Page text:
As for the actual content of their prayers, well they do sufficient mentions of the Father and the Lord, so there's no chance that someone accidentally prayed to Ahura Mazda instead of God. Smart move, keeping Sam out of this scene; I suppose in all likelihood they've forgotten all about how an Angel was able to bust him out, but maybe they kept him out of this scene because they, like my readers, were probably getting tired of all my rants on the subject.

As you probably guessed, pretty much all the prayers tacitly side-step the whole, "Y'know you could just bust him out" issue. Like I said, I often wonder if there's a trope on TV Tropes that accurately describes these characters, how they manage to be both genre savvy and complete idiots at the same time. I'd scour the website and try to find it myself, but I've got stuff to snark.

I do wonder what having everyone (or at least Judd, Vicki, Eleazar, Chaim, and Chang) pray for him mean for his position on the great RTC hierarchy. Because as many have pointed out, the prayer sense only seems to work when it comes to people higher up on the RTC hierarchy; Loretta felt compelled to call everybody and have them pray for Buck but you never see any instances of Buck praying for those further down on the hierarchy. So I wonder if this scene is a sign that Mark has left the Minor Character Cloud and achieved Main Character status. Spoiler alert: It doesn't do him a lot of good. Then again, since everyone in the LB-verse, including Zod and TurboJesus, is lower on the hierarchy than Our Buck or St. Rayford, maybe I should reevaluate my data.

Okay, I'll get back to the damn book. Just know that all this spit-balling is a heckuva lot more interesting than anything actually written in the book.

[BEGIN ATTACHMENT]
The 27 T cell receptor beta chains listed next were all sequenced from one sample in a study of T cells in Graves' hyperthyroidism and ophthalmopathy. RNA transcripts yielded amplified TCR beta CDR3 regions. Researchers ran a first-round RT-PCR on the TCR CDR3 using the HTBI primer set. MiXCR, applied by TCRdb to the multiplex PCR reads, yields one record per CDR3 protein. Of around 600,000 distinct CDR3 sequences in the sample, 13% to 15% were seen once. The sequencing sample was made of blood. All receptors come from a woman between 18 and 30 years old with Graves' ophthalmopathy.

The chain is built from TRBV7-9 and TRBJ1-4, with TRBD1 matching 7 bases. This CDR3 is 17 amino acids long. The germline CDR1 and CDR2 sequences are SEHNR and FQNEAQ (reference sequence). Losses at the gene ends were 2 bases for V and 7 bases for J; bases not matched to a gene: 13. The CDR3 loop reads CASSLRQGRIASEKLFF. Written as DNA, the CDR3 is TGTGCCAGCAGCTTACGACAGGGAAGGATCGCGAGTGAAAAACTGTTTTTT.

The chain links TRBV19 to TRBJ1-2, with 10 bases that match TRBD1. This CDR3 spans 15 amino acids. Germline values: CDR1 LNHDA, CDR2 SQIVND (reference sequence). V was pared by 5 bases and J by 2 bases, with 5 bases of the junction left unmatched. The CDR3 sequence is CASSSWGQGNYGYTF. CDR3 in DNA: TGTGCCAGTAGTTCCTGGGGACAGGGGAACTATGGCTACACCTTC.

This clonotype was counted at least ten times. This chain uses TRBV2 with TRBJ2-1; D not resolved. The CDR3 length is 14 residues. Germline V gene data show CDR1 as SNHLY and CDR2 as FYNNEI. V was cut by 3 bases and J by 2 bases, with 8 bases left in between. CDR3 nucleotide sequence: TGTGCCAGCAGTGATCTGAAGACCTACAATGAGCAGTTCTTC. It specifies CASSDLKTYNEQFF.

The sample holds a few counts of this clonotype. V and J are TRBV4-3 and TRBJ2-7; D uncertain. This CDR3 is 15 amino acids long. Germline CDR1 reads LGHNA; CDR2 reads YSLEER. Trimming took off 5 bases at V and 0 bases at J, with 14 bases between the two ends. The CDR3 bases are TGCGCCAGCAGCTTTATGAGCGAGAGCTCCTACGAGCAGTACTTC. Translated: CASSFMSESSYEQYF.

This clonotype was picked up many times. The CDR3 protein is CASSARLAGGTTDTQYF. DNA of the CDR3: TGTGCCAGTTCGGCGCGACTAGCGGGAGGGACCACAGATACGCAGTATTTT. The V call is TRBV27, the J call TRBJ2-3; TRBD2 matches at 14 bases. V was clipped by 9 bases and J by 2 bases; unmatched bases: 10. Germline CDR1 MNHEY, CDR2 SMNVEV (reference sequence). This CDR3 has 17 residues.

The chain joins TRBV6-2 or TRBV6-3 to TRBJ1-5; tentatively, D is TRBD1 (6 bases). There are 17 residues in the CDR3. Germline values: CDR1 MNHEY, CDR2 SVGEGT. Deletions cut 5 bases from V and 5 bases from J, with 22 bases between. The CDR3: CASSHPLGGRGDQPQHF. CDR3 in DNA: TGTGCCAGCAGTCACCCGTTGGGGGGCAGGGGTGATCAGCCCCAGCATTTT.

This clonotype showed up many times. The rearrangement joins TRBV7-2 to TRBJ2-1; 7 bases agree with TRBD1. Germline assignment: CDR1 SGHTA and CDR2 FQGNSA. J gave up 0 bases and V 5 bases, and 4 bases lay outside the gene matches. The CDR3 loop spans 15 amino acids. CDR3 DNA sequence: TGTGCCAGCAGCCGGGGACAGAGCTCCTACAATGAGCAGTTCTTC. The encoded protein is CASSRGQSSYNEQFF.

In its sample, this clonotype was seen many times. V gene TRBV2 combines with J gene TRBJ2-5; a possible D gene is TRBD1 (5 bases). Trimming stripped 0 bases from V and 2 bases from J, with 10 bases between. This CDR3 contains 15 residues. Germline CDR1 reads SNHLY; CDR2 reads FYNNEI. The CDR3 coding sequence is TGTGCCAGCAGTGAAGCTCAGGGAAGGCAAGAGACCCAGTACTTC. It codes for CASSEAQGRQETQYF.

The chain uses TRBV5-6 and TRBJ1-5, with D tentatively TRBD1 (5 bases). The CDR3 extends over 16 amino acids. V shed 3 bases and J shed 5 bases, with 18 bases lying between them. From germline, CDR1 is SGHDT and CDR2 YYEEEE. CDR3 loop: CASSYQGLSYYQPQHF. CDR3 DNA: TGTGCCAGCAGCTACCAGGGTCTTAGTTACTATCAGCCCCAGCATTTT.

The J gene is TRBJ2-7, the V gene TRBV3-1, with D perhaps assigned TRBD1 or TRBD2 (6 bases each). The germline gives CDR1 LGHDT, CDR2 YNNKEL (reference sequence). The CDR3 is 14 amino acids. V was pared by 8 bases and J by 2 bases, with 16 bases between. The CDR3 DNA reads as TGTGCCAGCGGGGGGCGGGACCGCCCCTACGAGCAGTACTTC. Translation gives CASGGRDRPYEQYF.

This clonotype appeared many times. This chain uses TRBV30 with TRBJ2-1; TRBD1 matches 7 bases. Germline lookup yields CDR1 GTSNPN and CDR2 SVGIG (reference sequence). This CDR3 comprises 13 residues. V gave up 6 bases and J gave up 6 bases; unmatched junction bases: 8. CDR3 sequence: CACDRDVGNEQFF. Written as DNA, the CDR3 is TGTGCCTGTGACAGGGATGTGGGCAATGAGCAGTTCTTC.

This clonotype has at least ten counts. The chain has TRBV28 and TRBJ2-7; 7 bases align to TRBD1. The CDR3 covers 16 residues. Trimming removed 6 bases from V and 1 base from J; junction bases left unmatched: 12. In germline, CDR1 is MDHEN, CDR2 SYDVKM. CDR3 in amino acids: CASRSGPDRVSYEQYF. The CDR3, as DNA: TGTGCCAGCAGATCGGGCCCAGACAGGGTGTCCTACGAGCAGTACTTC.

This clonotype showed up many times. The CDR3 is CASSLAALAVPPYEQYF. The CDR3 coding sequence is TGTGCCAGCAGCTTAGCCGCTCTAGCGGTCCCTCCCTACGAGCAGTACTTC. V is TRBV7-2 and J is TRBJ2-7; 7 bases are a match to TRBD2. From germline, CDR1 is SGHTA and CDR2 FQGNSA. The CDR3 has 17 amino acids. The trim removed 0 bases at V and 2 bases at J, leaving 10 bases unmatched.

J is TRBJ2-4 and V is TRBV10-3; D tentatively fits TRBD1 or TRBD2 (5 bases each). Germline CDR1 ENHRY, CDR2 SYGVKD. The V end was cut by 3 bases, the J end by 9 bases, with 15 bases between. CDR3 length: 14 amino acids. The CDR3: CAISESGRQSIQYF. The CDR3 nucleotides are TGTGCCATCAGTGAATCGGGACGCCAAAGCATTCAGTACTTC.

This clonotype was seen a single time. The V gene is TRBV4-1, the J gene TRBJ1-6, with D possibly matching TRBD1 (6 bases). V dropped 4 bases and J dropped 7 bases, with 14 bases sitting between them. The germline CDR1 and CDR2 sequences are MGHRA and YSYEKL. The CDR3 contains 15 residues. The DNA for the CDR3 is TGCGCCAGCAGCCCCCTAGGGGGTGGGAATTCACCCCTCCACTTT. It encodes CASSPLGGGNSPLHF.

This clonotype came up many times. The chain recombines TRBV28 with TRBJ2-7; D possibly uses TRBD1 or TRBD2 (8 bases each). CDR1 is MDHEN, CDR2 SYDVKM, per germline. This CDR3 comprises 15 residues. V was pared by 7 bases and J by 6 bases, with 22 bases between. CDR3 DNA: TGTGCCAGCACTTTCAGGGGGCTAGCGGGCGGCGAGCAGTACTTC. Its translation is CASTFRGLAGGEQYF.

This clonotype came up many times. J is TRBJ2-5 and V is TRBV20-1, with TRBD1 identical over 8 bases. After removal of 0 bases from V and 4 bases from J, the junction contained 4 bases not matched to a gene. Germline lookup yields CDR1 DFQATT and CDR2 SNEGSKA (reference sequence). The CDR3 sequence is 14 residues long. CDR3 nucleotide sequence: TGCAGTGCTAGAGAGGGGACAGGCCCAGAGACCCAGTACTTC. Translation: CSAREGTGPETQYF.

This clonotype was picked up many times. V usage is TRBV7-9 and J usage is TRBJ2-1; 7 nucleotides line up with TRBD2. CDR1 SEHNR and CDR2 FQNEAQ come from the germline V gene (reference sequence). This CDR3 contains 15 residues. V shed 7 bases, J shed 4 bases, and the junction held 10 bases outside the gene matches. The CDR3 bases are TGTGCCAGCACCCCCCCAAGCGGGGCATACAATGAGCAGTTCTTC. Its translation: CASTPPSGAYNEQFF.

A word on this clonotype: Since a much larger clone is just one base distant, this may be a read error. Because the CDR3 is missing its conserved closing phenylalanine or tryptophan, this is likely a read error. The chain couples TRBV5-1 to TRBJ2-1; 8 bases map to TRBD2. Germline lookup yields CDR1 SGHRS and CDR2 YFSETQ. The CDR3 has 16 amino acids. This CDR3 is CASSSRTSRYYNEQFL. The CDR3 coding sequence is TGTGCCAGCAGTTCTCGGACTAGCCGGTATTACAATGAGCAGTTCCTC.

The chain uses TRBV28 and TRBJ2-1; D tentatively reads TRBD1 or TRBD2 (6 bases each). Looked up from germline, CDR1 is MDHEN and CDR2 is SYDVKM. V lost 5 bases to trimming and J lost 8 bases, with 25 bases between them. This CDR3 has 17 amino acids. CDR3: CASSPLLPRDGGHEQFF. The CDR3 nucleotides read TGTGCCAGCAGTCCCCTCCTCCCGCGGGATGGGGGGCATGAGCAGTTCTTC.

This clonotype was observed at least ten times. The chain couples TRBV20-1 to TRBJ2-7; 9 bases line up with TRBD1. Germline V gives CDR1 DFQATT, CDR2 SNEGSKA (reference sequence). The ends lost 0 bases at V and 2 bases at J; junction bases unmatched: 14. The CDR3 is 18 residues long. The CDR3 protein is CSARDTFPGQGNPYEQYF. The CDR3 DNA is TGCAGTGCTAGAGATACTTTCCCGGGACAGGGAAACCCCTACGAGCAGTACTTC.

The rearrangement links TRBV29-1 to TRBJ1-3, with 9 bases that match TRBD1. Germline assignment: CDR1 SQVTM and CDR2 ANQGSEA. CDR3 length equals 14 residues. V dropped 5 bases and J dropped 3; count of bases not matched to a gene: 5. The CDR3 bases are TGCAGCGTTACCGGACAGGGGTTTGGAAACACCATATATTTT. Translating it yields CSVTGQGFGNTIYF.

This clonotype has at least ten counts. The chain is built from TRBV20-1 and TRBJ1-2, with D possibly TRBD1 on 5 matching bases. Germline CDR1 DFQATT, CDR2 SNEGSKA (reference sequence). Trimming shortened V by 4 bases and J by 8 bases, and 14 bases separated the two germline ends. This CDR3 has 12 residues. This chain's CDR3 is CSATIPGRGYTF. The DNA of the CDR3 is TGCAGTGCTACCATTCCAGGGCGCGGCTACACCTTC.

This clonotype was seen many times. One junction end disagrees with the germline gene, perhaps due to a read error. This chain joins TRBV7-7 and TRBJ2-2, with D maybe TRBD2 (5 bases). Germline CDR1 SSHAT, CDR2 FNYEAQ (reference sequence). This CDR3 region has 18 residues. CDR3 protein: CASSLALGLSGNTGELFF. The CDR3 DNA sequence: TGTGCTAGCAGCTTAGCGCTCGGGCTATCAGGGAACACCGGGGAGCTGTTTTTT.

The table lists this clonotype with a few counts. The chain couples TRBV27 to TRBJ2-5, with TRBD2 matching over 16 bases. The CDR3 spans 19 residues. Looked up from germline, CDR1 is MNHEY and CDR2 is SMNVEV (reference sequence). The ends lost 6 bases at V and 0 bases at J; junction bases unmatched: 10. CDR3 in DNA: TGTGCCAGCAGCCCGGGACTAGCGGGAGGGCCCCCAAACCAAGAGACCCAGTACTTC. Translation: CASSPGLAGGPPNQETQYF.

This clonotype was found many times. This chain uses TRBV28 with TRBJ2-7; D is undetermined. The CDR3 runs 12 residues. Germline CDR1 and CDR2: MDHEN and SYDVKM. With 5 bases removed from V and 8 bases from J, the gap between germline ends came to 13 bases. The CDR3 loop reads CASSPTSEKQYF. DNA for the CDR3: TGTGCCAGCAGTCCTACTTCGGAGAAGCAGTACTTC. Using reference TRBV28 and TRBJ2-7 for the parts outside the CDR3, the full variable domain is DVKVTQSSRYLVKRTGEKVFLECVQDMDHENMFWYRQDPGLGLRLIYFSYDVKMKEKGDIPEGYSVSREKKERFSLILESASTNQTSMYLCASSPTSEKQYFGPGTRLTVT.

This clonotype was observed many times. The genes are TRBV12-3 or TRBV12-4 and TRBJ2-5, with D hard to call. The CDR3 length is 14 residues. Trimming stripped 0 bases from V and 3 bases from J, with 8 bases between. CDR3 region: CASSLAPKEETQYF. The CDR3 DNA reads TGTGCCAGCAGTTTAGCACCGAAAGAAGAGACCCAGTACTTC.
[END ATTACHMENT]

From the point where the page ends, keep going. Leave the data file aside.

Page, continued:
We cut to Mark. Mark has a nasty bump on his head and is thinking about Jesus in the Garden of Gethsemane. Yeah...if I really believed that the series would delve into the fear and pain he must be feeling, regarding his impending death, I would actually believe this. But I don't.

Angel Dude shows up again. Spoiler Alert: once again, he does nothing of any importance in this chapter. But we do finally get his name, which is Caleb. I suppose I could do some research and compare the biblical Caleb to the one depicted in this series, but I'm lazy. Plus, we don't know if said angel is supposed to be the biblical Caleb who helped out Moses (sort of like how the Gruesome Twosome were supposed to be the actual Moses and Elijah) or if Ellanjay just chose a Biblical name for him. Just know that I'm still going to refer to him as Angel Dude, because he does absolutely nothing notable or worthy of being given an actual name. Again, Alan Rickman has more charisma in his toenails than any of the characters, supernatural or otherwise, in this series.